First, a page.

Another significant development is the continued rising interest in female, younger, and LGBTQ+ artists. As Gen Z enters the art market, there is a growing demand for artists from historically marginalised or underrepresented groups. This trend not only provides new exhibition platforms for these artists but also creates market momentum.

The rising popularity and current revival of cryptocurrencies, such as Bitcoin, may impact the art market. High-quality and recognised NFT art might drive an increase in price from the dramatic turmoil in 2023, driven by the growing adoption of digital currencies and regained wealth of the crypto-currency owners. And fractionalised and tokenised ownership of art could continue to grow in 2024. Tech-savvy investors looking for financial returns may find this model appealing.

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[See also: Why this Diego Velázquez portrait is poised to ‘ignite the art market’ and break auction records]

Art’s value may also shift towards personal gratification rather than financial returns. As individuals seek emotional connections and personal fulfilment, the intrinsic value of art becomes more important. And art isn’t solely about commerce; it requires a sustainable ecosystem to flourish. Artists, museums, galleries, critics, reviewers, buyers, and collectors all play integral roles. Cultivating such an ecosystem is crucial to the long-term success of contemporary art.

Art market goes (even more) global

And globalisation will continue to shape the art market. Increased access and technology will redefine how collectors build their collections. Cross-category collecting, younger collectors, and emerging markets will play a more significant role in the global art world. And it cannot be excluded that we might face further mergers and take-overs (primary and secondary market) as size, international presence and optimal synergies can be decisive to ‘win the race’.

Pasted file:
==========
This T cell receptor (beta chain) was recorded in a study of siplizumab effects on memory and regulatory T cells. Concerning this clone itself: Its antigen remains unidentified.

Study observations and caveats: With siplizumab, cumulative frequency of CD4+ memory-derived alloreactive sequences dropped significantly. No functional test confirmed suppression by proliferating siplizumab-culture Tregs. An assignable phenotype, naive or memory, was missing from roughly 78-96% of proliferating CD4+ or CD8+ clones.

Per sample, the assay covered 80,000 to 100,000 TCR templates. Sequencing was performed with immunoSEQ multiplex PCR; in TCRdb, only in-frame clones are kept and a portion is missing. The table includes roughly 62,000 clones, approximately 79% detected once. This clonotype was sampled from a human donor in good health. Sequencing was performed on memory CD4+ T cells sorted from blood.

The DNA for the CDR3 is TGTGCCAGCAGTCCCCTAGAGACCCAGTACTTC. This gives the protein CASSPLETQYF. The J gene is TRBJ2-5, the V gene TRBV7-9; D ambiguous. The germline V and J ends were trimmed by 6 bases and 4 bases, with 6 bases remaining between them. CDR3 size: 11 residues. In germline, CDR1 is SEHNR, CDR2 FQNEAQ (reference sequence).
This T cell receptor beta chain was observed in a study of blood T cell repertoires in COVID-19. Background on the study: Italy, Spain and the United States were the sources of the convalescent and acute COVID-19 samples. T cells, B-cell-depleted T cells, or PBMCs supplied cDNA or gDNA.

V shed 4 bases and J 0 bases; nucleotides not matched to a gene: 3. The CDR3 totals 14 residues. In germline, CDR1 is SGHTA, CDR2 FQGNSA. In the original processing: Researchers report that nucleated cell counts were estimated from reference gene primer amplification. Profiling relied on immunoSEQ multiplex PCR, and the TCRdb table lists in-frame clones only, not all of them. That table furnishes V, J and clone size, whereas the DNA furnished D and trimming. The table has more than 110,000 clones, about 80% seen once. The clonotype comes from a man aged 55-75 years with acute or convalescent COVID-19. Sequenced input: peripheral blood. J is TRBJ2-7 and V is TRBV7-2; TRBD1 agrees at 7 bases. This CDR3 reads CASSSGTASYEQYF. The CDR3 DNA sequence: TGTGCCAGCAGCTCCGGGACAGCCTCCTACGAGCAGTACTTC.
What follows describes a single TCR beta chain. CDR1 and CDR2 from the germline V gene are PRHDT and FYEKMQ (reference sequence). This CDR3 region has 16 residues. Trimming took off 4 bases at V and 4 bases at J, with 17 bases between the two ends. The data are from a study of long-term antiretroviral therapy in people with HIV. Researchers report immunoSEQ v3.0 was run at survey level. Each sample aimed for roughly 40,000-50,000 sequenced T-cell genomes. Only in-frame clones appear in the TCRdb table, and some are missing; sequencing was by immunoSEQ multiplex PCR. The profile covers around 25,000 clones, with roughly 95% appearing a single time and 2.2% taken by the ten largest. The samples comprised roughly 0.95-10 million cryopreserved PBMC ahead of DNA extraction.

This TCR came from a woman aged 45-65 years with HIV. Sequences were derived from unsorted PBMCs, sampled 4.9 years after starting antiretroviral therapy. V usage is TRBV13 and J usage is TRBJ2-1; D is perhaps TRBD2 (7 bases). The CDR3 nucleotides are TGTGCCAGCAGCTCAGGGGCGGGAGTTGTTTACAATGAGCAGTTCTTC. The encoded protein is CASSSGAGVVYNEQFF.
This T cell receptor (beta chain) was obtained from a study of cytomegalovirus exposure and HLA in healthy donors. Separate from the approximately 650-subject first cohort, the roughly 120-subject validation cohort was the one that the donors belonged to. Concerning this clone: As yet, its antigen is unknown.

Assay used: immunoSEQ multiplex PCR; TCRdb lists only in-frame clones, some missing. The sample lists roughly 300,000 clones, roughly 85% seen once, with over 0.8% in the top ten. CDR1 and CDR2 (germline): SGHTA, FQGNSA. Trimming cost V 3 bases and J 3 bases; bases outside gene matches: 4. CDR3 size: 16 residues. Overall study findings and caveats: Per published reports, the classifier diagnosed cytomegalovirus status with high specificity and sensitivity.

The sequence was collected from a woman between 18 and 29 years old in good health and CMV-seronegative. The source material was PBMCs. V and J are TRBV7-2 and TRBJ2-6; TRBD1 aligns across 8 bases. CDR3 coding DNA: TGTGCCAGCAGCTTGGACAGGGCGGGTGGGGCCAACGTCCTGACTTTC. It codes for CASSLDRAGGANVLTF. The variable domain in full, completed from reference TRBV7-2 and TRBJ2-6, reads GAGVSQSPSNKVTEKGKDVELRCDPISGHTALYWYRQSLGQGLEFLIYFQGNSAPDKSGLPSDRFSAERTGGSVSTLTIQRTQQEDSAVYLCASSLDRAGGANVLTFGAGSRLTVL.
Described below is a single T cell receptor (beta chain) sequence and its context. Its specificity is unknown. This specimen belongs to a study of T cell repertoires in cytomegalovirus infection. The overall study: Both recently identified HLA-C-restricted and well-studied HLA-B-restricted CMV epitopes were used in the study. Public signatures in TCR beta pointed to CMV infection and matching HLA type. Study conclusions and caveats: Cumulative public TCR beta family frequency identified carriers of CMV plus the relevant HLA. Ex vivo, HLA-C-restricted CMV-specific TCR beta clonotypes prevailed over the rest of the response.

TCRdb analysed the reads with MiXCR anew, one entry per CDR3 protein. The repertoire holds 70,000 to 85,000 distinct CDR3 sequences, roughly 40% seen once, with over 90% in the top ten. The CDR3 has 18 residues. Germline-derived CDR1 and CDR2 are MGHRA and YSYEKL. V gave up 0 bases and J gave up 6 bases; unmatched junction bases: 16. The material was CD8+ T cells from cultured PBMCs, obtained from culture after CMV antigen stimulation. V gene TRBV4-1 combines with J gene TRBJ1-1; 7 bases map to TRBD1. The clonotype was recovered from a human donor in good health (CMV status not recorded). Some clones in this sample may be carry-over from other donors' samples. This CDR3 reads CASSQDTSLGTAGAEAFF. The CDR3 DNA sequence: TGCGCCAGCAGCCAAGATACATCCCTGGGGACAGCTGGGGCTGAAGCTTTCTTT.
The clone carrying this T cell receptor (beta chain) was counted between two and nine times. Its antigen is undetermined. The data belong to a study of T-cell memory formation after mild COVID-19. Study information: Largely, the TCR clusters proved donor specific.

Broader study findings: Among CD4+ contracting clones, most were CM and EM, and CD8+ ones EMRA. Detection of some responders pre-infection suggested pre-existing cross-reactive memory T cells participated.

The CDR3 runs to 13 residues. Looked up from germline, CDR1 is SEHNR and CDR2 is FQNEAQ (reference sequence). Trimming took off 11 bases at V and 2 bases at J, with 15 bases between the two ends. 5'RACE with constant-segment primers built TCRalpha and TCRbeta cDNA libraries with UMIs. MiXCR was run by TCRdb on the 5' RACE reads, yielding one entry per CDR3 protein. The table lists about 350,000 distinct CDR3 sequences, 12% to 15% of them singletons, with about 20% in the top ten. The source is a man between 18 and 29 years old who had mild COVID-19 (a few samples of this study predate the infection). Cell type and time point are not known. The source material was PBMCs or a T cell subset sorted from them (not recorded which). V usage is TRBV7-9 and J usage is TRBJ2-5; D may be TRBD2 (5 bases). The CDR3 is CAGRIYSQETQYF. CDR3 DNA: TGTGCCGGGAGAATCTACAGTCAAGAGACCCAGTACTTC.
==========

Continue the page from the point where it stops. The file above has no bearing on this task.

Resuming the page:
[See also: Christie’s New York defies sluggish art market with $864 million Fall Marquee Week]

Worldwide, Asia will gain particularly greater international visibility. Asian creativity across various mediums, from art to music and cinema, will continue to influence global culture. Additionally, the Chinese market will undergo a repositioning on the global art stage, with a more nuanced understanding of its nuances and trends. And especially Japan might resurge further as a global art world hotspot, attracting artists, collectors, and dealers. Tokyo could once again become a crucial destination for art enthusiasts.

It’s crucial to remember that these predictions are speculative, and the actual state of the art market in 2024 may differ due to unforeseen events and changing trends. The dynamic nature of the art world and the influence of unpredictable factors should always be considered when forecasting its outlook.

Thomas Reinshagen, previously senior director at Sotheby’s in Zurich, is an independent art and luxury consultant. www.thomasreinshagen.com